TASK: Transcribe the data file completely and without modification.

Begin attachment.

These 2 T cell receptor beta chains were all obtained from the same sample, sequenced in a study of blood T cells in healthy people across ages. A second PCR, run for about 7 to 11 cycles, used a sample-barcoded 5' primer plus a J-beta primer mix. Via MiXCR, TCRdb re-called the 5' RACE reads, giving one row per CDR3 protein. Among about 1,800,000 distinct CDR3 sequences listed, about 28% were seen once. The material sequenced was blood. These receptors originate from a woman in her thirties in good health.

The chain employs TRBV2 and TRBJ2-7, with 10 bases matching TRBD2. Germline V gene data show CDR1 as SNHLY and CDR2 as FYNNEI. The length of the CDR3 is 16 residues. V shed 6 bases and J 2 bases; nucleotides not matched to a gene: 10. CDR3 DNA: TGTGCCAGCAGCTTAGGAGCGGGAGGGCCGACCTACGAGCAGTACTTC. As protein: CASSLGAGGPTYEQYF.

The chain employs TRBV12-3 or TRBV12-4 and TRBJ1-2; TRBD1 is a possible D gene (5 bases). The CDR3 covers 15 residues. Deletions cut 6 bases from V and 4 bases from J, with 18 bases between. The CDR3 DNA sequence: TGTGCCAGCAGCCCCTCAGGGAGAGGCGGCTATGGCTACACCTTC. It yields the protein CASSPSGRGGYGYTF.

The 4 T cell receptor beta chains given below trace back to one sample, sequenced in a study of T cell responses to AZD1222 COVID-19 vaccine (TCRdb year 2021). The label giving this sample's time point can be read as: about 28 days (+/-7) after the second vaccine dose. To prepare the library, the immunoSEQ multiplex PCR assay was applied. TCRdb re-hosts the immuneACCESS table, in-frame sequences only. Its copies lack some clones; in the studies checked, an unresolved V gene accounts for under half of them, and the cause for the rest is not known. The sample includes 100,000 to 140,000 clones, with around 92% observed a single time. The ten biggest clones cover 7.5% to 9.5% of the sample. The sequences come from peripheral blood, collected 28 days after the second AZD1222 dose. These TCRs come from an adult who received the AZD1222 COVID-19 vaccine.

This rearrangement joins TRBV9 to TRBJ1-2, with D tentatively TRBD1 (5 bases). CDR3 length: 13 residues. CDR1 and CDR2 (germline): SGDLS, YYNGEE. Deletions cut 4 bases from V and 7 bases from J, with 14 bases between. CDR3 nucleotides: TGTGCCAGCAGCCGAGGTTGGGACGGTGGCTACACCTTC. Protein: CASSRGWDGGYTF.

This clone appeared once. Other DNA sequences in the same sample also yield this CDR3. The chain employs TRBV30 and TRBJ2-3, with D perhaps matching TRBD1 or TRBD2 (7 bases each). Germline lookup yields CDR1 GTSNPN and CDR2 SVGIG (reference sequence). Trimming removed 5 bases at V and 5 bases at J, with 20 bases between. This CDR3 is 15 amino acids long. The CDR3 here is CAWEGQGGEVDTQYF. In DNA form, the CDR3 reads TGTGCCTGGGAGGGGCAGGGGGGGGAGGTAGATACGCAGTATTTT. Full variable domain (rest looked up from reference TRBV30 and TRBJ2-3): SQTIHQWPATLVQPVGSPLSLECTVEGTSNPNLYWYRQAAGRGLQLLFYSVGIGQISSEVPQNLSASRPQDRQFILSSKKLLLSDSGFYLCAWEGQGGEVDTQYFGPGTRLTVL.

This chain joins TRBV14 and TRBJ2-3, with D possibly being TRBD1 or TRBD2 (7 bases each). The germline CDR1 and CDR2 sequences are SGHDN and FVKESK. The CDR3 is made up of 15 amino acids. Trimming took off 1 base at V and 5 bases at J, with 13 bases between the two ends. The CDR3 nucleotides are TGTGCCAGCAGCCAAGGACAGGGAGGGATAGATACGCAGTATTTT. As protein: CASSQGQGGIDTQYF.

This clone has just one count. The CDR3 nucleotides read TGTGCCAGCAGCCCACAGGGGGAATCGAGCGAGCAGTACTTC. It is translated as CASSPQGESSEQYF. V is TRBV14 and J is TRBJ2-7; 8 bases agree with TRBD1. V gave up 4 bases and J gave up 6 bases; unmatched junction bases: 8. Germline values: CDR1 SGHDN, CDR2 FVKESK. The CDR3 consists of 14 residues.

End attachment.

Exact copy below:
These 2 T cell receptor beta chains were all obtained from the same sample, sequenced in a study of blood T cells in healthy people across ages. A second PCR, run for about 7 to 11 cycles, used a sample-barcoded 5' primer plus a J-beta primer mix. Via MiXCR, TCRdb re-called the 5' RACE reads, giving one row per CDR3 protein. Among about 1,800,000 distinct CDR3 sequences listed, about 28% were seen once. The material sequenced was blood. These receptors originate from a woman in her thirties in good health.

The chain employs TRBV2 and TRBJ2-7, with 10 bases matching TRBD2. Germline V gene data show CDR1 as SNHLY and CDR2 as FYNNEI. The length of the CDR3 is 16 residues. V shed 6 bases and J 2 bases; nucleotides not matched to a gene: 10. CDR3 DNA: TGTGCCAGCAGCTTAGGAGCGGGAGGGCCGACCTACGAGCAGTACTTC. As protein: CASSLGAGGPTYEQYF.

The chain employs TRBV12-3 or TRBV12-4 and TRBJ1-2; TRBD1 is a possible D gene (5 bases). The CDR3 covers 15 residues. Deletions cut 6 bases from V and 4 bases from J, with 18 bases between. The CDR3 DNA sequence: TGTGCCAGCAGCCCCTCAGGGAGAGGCGGCTATGGCTACACCTTC. It yields the protein CASSPSGRGGYGYTF.

The 4 T cell receptor beta chains given below trace back to one sample, sequenced in a study of T cell responses to AZD1222 COVID-19 vaccine (TCRdb year 2021). The label giving this sample's time point can be read as: about 28 days (+/-7) after the second vaccine dose. To prepare the library, the immunoSEQ multiplex PCR assay was applied. TCRdb re-hosts the immuneACCESS table, in-frame sequences only. Its copies lack some clones; in the studies checked, an unresolved V gene accounts for under half of them, and the cause for the rest is not known. The sample includes 100,000 to 140,000 clones, with around 92% observed a single time. The ten biggest clones cover 7.5% to 9.5% of the sample. The sequences come from peripheral blood, collected 28 days after the second AZD1222 dose. These TCRs come from an adult who received the AZD1222 COVID-19 vaccine.

This rearrangement joins TRBV9 to TRBJ1-2, with D tentatively TRBD1 (5 bases). CDR3 length: 13 residues. CDR1 and CDR2 (germline): SGDLS, YYNGEE. Deletions cut 4 bases from V and 7 bases from J, with 14 bases between. CDR3 nucleotides: TGTGCCAGCAGCCGAGGTTGGGACGGTGGCTACACCTTC. Protein: CASSRGWDGGYTF.

This clone appeared once. Other DNA sequences in the same sample also yield this CDR3. The chain employs TRBV30 and TRBJ2-3, with D perhaps matching TRBD1 or TRBD2 (7 bases each). Germline lookup yields CDR1 GTSNPN and CDR2 SVGIG (reference sequence). Trimming removed 5 bases at V and 5 bases at J, with 20 bases between. This CDR3 is 15 amino acids long. The CDR3 here is CAWEGQGGEVDTQYF. In DNA form, the CDR3 reads TGTGCCTGGGAGGGGCAGGGGGGGGAGGTAGATACGCAGTATTTT. Full variable domain (rest looked up from reference TRBV30 and TRBJ2-3): SQTIHQWPATLVQPVGSPLSLECTVEGTSNPNLYWYRQAAGRGLQLLFYSVGIGQISSEVPQNLSASRPQDRQFILSSKKLLLSDSGFYLCAWEGQGGEVDTQYFGPGTRLTVL.

This chain joins TRBV14 and TRBJ2-3, with D possibly being TRBD1 or TRBD2 (7 bases each). The germline CDR1 and CDR2 sequences are SGHDN and FVKESK. The CDR3 is made up of 15 amino acids. Trimming took off 1 base at V and 5 bases at J, with 13 bases between the two ends. The CDR3 nucleotides are TGTGCCAGCAGCCAAGGACAGGGAGGGATAGATACGCAGTATTTT. As protein: CASSQGQGGIDTQYF.

This clone has just one count. The CDR3 nucleotides read TGTGCCAGCAGCCCACAGGGGGAATCGAGCGAGCAGTACTTC. It is translated as CASSPQGESSEQYF. V is TRBV14 and J is TRBJ2-7; 8 bases agree with TRBD1. V gave up 4 bases and J gave up 6 bases; unmatched junction bases: 8. Germline values: CDR1 SGHDN, CDR2 FVKESK. The CDR3 consists of 14 residues.